• Legion chief visits IL post, notes growth, involvement

    While many veterans’ organizations around the country are facing declining membership and dwindling participation, American Legion Indian Land Post 250 is swelling its ranks.
    On Monday, the post was honored by a visit from National Commander Brett Reistad, in his mission to discover how successful posts increase and retain their membership.

  • 6-laning U.S. 521 ahead

    It’s rush hour in Indian Land, and as dusk falls, headlights flick on, stretching hundreds of yards at major intersections.
    With more subdivisions announced every month, the gridlock will get progressively worse, says Brian Carnes, one of the Panhandle’s county council representatives, and it’s time we talked about the inevitable consequence.
    U.S. 521 must become six lanes.

  • Powwow culture

    Ashley Lowrimore
    For The Lancaster News

    USC Lancaster will celebrate the powwow culture of indigenous music, dance and drumming during its 14th-annual Native American Studies Week from March 15-21.
    “While music and dance have always been a part of Native American culture, powwows, as we think of them today, are relatively new in Native culture, dating back not much more than a century,” said Dr. Stephen Criswell, USCL’s director of Native American studies.

  • Fort Lawn couple toast 70 years together

    Brian Garner
    Landmark News Service
    When Robert Lynn peeked around the corner of the auditorium at the Fort Lawn Community Center this past week, he looked a little surprised. He was also a little off-balance, because his partner through 70 years of marriage was not at his side.

  • Thread Trail segment for Great Falls?

    Travis Jenkins
    Landmark News Service

    GREAT FALLS – Great Falls has pledged $15,000 and Chester County Council an additional $75,000 to help secure a 3.5-mile stretch of old CSX rail bed for a segment of the Carolina Thread Trail.
    At last month’s meeting, the Great Falls Town Council got an update on the project from Glinda Coleman, executive director of the Great Falls Hometown Association.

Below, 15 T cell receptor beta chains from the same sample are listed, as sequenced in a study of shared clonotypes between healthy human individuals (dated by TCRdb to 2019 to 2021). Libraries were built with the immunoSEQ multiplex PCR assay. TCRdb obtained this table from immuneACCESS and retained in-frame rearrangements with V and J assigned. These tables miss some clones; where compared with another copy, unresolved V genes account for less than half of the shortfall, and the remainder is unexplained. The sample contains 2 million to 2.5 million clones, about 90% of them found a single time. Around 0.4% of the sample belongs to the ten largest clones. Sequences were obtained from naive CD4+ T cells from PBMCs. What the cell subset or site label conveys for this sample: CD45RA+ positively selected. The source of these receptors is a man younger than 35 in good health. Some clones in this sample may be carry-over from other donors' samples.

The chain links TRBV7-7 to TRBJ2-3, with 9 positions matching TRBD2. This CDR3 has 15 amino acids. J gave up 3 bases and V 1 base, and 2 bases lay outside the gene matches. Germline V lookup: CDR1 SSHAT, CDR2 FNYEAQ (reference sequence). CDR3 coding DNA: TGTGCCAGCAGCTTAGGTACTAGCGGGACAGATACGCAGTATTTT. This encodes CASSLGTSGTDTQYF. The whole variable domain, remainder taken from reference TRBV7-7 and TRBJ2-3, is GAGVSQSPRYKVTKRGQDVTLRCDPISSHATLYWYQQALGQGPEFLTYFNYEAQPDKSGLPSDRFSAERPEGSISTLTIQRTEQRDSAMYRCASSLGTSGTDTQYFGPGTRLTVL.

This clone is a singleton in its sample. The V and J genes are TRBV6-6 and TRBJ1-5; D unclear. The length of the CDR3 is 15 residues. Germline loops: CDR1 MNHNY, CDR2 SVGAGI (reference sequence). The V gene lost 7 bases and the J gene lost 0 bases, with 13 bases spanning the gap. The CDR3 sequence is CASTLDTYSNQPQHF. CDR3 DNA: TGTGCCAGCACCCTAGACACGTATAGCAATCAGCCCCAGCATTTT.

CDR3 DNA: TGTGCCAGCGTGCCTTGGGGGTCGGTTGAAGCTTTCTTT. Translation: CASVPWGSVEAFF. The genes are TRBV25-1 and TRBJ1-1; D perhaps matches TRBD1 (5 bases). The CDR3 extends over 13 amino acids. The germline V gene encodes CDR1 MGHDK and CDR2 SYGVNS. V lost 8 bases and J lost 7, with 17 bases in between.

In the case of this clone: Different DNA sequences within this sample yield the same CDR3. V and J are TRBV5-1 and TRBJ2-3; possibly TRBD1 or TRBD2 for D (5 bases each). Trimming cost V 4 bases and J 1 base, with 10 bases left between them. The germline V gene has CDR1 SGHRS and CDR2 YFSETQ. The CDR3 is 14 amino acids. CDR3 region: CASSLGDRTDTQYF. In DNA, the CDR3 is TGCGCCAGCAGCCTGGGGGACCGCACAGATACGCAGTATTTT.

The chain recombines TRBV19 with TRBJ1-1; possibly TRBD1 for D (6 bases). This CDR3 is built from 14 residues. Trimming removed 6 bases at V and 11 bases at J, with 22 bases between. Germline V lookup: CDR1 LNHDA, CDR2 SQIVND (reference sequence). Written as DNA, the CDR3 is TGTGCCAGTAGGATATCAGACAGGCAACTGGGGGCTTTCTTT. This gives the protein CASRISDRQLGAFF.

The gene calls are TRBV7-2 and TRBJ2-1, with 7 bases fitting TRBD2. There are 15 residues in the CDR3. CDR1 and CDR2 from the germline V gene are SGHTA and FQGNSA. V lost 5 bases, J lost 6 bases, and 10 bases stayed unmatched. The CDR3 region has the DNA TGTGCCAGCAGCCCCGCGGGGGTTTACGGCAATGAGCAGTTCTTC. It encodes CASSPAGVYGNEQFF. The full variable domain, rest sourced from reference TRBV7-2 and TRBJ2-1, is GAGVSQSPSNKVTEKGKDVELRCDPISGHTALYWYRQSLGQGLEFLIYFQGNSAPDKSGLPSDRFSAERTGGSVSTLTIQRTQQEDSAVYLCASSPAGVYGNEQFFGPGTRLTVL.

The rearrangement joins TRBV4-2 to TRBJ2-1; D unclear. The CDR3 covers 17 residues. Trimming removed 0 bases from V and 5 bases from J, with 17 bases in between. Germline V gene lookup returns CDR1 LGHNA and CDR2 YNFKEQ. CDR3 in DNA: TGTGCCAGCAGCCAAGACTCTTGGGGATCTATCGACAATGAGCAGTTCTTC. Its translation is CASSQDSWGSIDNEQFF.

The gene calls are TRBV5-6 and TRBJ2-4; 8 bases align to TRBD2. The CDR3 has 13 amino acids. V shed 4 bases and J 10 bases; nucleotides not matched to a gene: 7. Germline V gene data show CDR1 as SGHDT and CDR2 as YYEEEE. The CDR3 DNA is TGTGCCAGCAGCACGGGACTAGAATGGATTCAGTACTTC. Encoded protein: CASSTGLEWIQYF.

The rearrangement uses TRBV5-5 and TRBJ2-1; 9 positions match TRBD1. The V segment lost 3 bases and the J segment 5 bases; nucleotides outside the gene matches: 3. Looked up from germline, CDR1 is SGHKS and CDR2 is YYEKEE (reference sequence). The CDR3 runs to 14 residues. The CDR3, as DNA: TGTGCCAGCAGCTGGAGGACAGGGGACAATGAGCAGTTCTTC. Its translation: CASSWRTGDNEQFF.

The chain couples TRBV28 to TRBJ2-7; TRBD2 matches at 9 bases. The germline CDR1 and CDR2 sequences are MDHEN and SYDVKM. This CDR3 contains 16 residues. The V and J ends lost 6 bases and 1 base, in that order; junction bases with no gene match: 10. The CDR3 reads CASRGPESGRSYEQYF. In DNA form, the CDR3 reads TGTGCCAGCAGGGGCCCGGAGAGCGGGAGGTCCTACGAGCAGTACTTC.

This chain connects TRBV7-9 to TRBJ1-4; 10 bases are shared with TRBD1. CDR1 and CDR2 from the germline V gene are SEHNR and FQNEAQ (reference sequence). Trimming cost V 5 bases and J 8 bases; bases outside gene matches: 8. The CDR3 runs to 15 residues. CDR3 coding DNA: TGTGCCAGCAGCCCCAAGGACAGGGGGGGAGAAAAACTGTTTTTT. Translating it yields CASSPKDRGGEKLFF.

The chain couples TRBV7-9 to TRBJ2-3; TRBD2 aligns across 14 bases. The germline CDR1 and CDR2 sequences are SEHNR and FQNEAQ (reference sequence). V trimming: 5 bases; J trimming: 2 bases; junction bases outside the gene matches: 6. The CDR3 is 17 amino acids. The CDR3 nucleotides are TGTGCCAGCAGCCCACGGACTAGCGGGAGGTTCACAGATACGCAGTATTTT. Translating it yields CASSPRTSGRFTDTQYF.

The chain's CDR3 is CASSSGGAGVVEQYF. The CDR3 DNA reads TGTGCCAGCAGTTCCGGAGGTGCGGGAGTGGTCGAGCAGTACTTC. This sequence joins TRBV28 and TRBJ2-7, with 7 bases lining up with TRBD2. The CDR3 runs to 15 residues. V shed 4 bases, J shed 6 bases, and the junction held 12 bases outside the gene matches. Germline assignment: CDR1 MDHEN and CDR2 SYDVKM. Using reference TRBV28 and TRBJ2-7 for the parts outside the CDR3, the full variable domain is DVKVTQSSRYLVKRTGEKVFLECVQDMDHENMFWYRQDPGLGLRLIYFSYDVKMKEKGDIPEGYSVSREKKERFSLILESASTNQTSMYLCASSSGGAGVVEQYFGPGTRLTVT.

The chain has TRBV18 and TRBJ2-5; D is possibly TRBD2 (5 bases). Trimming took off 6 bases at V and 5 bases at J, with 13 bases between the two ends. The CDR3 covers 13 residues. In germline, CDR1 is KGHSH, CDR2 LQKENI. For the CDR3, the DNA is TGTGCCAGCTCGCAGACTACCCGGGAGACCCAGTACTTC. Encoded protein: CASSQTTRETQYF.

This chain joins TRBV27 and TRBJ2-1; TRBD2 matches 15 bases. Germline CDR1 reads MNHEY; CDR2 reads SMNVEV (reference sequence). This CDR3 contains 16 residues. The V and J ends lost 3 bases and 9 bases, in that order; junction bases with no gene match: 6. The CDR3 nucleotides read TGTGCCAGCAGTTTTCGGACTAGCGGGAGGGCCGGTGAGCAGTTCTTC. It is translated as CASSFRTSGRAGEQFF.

She said the stretch of walkway could serve a dual purpose.

  • Lancaster saves money on sewer rehab project

    It’s rare for a project’s final price to cost less than its bid, but Lancaster City Council members graciously accepted the savings.
    The West Arch Street and Poovey Farm sewer rehabilitation project is the last of three major sewer basins the city had to repair to follow a federal Environmental Protection Agency consent order.

  • TV sportsman Hank Parker here for shooting tourney, evangelism

    Professional bass fisherman and TV host Hank Parker was in Lancaster this week visiting Nutramax Laboratories before the eighth-annual Hank Parker Celebrity Invitational Shoot, which was held at Meadow Wood Farms Thursday and Friday.
    Nutramax sponsored the event this year, which featured quail shoots, flurry and sporting clays competitions, and live and silent auctions to raise money for a number of faith-based charities and organizations.

  • Sindarius will fix up Barr Street gym, bring stars here

    Lancaster’s NBA star Sindarius Thornwell has scheduled some hometown hoops for this summer, and he’s bringing five other basketball big names with him.
    The Los Angeles Clippers shooting guard will host the second Kuntry Classics men’s basketball league at the Barr Street School gym, which he is planning to renovate for the event.
    Thornwell played for Lancaster High’s Bruins and in 2017 took the USC Gamecocks to the NCAA Final Four and was named Southeastern Conference Player of the Year.

  • Abandoned, emaciated, inching his way back

    A profoundly emaciated pit bull dumped on a Lancaster County roadside has become an internet sensation, drawing gifts from all across the country and slowly being nursed back to health.
    “We’ve had some bad ones come in lately, but he’s probably the worst,” said Diana Knight, director of the Lancaster Society for the Prevention of Cruelty to Animals (LSPCA).
    “Things in our county don’t seem to be getting better for these animals. It’s getting worse.”

  • MUSC christens Lancaster Medical Center

    It’s official. At 8:16 p.m. Thursday, the Medical University of South Carolina signed the closing documents to purchase Springs Memorial Hospital.
    Friday morning, MUSC leaders welcomed hospital staff and elected officials in the lobby of the newly christened MUSC Lancaster Medical Center.
    Dr. Patrick Cawley, MUSC Health CEO, said the mission of the Charleston-based medical university is to improve the health of all South Carolinians.